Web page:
Posted by: Loren Coleman on September 24th, 2010
Two frogs and a salamander have been rediscovered during a worldwide quest to find extinct amphibians. The finds have included a Mexican salamander not seen since it was discovered in 1941, a frog from the Ivory Coast not seen since 1967 and another frog from Democratic Republic of Congo not seen since 1979.
The Mount Nimba Reed Frog (Hyperolius nimbae), Ivory Coast, was last seen in 1967. Also called the Omaniundu reed frog, it is a small and well camouflaged brown frog, and was rediscovered by local scientist N’Goran Kouame from the University of Abobo-Adjame.
Last seen in 1979, this beautiful frog with bright green – almost fluorescent looking – spots on a dark brown background, was rediscovered by Jos Kielgast from The Natural History Museum of Denmark.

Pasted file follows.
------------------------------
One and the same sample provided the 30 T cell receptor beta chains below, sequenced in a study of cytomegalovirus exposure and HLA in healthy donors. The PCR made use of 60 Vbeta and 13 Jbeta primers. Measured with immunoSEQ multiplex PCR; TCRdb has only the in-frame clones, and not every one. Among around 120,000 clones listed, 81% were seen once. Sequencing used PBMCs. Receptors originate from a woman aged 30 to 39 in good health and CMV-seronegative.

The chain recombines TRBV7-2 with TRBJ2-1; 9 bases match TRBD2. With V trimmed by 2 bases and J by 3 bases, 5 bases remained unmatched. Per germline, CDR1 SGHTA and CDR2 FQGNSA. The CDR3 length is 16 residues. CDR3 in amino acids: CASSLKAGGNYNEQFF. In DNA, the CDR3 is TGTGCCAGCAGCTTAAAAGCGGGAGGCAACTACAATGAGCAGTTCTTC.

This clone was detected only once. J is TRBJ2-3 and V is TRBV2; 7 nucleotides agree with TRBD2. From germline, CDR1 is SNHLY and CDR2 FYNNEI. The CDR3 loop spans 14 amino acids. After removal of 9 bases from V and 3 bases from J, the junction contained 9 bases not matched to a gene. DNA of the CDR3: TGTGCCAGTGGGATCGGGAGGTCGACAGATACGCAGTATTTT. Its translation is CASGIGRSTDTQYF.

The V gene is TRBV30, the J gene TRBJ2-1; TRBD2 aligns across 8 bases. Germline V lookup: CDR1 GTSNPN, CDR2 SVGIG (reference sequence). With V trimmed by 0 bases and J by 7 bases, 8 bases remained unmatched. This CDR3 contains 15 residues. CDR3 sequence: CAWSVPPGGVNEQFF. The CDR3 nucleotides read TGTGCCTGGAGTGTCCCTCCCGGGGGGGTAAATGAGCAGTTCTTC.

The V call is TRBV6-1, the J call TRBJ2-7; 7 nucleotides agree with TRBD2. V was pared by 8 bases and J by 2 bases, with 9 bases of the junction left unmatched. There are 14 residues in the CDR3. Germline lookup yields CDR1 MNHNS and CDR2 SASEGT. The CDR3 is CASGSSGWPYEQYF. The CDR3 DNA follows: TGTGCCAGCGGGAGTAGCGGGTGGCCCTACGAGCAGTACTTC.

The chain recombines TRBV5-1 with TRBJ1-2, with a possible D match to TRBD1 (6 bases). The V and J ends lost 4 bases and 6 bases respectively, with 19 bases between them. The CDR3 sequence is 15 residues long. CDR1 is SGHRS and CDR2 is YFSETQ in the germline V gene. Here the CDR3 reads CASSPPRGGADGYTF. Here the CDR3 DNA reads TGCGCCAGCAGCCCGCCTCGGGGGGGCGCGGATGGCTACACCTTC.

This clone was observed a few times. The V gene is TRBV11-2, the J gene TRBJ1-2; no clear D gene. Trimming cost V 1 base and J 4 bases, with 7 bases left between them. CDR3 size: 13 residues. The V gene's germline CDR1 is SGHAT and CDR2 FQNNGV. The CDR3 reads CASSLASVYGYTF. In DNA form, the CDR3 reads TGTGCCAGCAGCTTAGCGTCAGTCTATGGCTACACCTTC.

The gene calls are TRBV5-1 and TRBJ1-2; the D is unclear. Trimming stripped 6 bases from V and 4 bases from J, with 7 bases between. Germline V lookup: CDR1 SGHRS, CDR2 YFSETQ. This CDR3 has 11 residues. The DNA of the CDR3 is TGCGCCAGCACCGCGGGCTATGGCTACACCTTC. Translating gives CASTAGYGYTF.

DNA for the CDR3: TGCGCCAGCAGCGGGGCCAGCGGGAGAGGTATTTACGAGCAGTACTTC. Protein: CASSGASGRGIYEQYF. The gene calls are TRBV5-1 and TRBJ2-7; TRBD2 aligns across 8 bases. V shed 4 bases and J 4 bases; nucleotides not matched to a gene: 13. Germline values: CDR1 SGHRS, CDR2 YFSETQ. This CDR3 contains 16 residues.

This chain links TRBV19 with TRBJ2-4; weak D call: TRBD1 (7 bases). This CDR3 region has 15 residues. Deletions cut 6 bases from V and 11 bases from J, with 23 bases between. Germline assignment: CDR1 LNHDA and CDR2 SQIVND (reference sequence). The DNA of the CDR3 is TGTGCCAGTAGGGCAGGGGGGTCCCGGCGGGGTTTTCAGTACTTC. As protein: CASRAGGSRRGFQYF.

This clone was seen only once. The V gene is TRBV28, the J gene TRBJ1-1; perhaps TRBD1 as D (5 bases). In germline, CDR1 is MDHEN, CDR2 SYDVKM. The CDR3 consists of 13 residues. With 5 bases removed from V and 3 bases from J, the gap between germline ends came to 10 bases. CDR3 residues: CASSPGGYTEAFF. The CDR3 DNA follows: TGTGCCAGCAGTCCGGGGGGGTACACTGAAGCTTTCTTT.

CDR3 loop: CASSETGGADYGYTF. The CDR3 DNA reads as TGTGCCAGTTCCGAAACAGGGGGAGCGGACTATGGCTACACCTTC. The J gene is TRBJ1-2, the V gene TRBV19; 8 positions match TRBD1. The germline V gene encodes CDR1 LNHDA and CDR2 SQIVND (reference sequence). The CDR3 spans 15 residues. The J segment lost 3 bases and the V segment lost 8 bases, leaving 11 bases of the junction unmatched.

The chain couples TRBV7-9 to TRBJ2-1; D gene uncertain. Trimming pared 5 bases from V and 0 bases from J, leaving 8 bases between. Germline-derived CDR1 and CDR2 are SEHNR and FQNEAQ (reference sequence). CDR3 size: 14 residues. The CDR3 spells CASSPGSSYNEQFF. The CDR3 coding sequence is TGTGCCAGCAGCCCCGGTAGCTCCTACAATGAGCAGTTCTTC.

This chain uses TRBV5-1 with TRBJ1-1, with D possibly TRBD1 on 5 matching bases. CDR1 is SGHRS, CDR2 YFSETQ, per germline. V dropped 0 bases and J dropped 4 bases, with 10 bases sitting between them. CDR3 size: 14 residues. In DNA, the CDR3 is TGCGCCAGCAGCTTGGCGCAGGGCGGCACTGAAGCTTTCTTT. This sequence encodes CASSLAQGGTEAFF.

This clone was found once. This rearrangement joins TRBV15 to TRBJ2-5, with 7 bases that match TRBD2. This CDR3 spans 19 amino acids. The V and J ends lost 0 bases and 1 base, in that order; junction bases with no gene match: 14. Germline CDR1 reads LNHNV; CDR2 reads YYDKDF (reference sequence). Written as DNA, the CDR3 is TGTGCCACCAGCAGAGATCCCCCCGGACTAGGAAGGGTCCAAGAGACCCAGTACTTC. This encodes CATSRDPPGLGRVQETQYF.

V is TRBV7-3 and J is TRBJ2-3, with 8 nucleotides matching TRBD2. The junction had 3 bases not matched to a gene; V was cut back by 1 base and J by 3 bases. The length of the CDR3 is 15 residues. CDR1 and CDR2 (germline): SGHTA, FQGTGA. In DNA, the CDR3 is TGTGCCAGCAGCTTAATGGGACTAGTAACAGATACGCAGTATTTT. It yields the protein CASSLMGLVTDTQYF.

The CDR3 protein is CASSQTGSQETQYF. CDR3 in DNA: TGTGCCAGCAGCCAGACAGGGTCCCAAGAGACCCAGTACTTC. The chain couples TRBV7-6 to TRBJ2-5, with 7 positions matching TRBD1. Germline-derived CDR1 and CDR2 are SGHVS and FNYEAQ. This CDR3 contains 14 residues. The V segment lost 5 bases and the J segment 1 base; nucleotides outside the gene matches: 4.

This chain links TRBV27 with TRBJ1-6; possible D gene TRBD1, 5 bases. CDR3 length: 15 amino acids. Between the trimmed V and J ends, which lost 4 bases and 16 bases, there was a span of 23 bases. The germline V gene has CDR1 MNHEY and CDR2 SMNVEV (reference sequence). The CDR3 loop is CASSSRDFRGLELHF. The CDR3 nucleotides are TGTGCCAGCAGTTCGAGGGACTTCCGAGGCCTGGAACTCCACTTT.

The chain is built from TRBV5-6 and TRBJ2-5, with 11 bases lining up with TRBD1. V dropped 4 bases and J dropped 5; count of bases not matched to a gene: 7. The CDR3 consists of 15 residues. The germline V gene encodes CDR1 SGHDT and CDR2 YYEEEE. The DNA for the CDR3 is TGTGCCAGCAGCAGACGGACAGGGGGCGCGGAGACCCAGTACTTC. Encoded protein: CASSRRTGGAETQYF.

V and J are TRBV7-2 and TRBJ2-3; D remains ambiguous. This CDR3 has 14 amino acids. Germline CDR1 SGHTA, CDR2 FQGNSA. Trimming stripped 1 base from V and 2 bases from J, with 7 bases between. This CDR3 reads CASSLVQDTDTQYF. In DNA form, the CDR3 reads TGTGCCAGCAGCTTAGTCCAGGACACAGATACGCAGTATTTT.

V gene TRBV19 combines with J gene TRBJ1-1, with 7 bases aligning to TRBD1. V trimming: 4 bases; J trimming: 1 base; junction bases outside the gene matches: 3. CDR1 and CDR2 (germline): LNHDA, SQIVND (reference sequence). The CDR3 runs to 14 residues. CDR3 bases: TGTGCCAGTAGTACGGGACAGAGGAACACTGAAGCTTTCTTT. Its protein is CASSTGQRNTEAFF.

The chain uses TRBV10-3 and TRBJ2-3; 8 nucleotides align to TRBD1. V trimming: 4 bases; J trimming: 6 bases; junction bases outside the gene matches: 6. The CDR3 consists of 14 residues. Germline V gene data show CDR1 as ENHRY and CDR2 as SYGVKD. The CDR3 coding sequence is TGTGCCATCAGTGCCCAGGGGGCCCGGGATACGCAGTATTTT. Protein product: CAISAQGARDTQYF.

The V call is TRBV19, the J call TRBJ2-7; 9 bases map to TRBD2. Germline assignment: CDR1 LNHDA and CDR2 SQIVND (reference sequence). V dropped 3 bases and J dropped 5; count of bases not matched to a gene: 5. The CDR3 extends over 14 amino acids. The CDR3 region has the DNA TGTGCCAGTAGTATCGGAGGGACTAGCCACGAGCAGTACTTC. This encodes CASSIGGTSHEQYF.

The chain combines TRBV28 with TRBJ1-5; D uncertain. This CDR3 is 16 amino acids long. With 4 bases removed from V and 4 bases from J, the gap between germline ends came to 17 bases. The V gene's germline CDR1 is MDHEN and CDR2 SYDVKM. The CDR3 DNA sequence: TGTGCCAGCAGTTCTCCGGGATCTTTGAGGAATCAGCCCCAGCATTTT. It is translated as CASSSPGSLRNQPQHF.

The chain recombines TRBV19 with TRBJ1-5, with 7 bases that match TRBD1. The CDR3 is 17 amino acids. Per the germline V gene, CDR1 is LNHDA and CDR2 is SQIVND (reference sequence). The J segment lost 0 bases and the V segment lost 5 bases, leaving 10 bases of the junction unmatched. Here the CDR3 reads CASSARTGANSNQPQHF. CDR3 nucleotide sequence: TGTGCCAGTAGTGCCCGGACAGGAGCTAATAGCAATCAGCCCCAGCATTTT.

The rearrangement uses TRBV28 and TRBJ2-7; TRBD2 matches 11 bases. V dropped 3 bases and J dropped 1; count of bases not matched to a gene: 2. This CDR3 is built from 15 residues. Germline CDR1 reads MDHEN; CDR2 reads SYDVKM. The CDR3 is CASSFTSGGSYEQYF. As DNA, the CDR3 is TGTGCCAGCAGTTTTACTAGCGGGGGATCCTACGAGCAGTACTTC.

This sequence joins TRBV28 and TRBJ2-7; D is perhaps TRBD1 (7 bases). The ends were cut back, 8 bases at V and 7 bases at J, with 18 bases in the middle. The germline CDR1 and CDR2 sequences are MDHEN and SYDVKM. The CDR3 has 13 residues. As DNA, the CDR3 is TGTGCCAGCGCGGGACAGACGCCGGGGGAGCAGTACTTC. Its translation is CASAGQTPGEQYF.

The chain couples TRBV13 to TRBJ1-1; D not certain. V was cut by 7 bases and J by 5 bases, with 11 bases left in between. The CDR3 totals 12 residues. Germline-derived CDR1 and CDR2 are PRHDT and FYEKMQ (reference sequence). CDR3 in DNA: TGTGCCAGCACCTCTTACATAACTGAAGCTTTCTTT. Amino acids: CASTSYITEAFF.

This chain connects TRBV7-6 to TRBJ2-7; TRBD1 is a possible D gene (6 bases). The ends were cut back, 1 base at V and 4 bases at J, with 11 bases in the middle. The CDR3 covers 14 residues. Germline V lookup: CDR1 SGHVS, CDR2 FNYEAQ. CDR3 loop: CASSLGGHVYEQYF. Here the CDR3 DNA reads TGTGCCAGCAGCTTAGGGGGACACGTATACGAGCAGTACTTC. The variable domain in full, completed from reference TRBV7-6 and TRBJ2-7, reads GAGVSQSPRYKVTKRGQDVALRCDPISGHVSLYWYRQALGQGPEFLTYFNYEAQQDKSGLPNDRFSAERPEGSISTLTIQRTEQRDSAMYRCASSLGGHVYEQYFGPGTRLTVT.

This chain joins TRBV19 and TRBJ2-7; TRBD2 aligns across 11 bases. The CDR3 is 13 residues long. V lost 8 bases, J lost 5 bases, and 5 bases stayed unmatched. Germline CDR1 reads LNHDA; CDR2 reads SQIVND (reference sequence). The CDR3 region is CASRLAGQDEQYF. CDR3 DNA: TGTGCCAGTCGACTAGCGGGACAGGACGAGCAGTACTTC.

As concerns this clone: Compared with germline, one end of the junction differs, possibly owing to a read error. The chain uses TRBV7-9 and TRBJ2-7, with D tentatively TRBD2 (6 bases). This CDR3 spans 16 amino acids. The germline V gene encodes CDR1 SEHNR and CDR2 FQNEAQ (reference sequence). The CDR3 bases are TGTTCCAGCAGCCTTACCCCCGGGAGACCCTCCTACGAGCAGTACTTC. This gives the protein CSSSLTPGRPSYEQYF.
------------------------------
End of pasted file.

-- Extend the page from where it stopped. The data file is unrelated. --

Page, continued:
The Cave Splayfoot Salamander (Chiropterotriton mosaueri), Hidalgo Province, Mexico, had not been seen since its initial discovery of a single individual in 1941. The pink footed, brown salamander is believed to live underground in cave systems. Sean Rovito from the Universidad Nacional Autonoma de Mexico, found some in a cave system that is only accessible by going down to it via a large pothole.
Conservation International worked with 600 amphibian specialists around the world to compile a list of species that hadn’t been seen in more than 10 years, then provided funding to 40 expeditions — mostly involving local researchers — to search for them.
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